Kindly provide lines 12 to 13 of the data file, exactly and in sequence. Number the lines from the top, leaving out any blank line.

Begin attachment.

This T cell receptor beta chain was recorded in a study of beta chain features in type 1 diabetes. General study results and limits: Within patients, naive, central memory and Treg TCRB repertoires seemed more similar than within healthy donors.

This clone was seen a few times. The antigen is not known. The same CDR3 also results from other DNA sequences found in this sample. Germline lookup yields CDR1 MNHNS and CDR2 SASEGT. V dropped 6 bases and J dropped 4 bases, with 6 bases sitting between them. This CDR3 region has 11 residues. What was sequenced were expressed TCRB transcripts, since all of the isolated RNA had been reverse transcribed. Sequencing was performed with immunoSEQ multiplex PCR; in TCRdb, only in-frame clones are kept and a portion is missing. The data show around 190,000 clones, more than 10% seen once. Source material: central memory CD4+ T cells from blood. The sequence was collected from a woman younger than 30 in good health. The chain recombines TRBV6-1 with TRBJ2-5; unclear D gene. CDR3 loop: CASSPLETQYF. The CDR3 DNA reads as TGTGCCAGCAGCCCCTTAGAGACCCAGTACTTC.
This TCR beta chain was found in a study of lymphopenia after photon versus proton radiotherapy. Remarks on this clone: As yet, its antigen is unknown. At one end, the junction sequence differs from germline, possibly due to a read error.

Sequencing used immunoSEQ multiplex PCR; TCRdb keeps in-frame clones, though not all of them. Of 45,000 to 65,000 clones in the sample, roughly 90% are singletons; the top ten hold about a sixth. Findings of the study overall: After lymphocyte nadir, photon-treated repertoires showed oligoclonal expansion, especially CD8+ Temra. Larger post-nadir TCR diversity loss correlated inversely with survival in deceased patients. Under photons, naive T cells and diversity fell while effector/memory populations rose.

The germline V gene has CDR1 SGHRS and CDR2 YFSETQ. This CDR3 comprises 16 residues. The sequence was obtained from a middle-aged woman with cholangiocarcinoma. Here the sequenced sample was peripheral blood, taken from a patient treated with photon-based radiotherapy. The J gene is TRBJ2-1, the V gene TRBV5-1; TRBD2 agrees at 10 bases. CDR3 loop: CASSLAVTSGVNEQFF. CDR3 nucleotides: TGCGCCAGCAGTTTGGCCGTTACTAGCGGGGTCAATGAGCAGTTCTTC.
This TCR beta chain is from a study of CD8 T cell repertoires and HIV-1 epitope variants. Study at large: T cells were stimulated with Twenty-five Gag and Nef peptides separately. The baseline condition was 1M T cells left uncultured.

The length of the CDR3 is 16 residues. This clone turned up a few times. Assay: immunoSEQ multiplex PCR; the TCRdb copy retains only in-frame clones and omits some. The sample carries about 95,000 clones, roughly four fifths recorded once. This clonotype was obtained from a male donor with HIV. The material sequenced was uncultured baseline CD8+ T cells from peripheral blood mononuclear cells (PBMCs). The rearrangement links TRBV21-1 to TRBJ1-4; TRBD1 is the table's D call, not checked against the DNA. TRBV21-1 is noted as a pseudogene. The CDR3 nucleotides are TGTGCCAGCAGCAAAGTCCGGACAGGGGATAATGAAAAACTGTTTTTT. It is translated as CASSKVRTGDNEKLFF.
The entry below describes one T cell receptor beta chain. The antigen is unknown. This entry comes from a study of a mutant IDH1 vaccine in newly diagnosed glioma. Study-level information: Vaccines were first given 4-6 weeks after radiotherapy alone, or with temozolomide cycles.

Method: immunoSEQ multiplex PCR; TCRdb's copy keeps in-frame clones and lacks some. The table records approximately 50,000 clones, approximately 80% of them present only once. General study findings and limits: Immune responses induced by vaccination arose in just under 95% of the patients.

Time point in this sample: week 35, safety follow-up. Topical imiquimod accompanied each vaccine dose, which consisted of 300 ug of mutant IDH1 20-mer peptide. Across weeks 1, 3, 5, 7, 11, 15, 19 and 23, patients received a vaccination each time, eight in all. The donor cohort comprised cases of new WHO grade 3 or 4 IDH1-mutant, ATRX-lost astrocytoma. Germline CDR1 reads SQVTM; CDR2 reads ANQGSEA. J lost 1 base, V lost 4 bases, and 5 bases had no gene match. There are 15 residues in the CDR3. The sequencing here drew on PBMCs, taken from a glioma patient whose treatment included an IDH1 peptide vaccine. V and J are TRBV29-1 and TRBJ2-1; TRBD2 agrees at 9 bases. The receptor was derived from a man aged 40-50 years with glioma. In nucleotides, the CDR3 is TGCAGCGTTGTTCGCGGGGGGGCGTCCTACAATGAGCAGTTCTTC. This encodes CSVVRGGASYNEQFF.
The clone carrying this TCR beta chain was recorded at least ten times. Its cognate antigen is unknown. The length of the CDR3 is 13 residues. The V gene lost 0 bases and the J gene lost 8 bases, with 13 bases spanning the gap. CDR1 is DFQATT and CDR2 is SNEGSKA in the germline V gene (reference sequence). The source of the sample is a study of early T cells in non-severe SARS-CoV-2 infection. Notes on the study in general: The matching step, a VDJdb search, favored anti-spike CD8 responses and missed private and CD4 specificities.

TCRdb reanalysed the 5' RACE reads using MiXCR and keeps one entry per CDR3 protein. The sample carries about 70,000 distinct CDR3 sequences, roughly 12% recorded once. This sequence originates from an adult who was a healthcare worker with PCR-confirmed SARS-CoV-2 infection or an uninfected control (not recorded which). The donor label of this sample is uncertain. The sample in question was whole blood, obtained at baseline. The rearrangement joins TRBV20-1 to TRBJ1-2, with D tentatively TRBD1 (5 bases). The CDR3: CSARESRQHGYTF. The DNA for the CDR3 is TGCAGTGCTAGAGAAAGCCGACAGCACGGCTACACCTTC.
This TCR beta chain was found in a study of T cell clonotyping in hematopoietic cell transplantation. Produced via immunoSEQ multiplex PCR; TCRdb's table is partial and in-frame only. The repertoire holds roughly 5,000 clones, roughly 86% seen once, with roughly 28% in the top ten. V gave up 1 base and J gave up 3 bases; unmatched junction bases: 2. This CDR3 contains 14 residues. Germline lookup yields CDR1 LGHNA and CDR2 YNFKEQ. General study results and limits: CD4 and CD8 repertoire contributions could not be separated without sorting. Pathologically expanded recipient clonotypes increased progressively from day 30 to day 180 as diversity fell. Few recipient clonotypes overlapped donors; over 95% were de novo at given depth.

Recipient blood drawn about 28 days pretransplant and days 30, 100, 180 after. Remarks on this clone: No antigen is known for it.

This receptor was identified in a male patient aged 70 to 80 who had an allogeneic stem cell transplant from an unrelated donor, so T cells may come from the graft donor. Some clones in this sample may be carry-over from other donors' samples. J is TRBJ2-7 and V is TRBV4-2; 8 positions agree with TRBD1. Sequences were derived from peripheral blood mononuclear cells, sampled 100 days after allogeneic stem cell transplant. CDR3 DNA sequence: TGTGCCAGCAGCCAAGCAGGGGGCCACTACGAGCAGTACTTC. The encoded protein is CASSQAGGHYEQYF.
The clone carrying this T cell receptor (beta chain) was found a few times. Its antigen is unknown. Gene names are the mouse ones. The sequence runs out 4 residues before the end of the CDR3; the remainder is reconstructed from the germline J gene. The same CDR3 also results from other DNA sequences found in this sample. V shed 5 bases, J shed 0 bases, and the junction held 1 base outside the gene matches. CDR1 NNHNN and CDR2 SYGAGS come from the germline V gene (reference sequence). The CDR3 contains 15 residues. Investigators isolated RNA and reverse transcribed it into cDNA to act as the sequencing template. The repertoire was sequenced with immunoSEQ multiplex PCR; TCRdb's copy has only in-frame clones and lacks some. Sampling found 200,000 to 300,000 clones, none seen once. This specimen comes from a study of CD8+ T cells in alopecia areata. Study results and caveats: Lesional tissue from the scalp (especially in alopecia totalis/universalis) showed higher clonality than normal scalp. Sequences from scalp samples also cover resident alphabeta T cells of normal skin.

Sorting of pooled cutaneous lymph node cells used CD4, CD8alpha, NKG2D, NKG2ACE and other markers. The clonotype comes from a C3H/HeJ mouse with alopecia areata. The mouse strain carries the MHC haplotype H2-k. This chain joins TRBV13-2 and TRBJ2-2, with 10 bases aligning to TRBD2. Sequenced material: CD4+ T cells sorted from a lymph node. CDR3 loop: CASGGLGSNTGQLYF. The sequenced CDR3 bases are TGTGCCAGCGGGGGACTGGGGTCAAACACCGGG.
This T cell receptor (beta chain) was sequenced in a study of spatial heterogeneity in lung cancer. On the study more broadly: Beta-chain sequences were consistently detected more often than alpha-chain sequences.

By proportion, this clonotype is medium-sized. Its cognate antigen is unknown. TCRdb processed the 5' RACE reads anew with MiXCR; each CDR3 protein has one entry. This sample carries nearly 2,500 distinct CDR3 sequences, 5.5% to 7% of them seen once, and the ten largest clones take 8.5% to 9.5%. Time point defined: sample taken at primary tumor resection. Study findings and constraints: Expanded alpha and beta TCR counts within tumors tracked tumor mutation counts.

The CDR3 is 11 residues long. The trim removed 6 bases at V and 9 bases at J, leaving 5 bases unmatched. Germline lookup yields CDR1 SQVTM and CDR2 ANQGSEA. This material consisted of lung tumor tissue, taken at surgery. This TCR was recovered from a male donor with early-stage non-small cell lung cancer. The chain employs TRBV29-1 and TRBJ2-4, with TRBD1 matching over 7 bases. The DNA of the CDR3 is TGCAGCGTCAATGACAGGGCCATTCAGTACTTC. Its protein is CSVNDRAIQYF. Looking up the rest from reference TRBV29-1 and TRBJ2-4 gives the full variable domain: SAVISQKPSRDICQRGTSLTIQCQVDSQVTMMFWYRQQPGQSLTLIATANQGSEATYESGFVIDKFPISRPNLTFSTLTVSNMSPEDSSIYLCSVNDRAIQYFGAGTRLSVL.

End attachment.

TCRdb reanalysed the 5' RACE reads using MiXCR and keeps one entry per CDR3 protein. The sample carries about 70,000 distinct CDR3 sequences, roughly 12% recorded once. This sequence originates from an adult who was a healthcare worker with PCR-confirmed SARS-CoV-2 infection or an uninfected control (not recorded which). The donor label of this sample is uncertain. The sample in question was whole blood, obtained at baseline. The rearrangement joins TRBV20-1 to TRBJ1-2, with D tentatively TRBD1 (5 bases). The CDR3: CSARESRQHGYTF. The DNA for the CDR3 is TGCAGTGCTAGAGAAAGCCGACAGCACGGCTACACCTTC.
This TCR beta chain was found in a study of T cell clonotyping in hematopoietic cell transplantation. Produced via immunoSEQ multiplex PCR; TCRdb's table is partial and in-frame only. The repertoire holds roughly 5,000 clones, roughly 86% seen once, with roughly 28% in the top ten. V gave up 1 base and J gave up 3 bases; unmatched junction bases: 2. This CDR3 contains 14 residues. Germline lookup yields CDR1 LGHNA and CDR2 YNFKEQ. General study results and limits: CD4 and CD8 repertoire contributions could not be separated without sorting. Pathologically expanded recipient clonotypes increased progressively from day 30 to day 180 as diversity fell. Few recipient clonotypes overlapped donors; over 95% were de novo at given depth.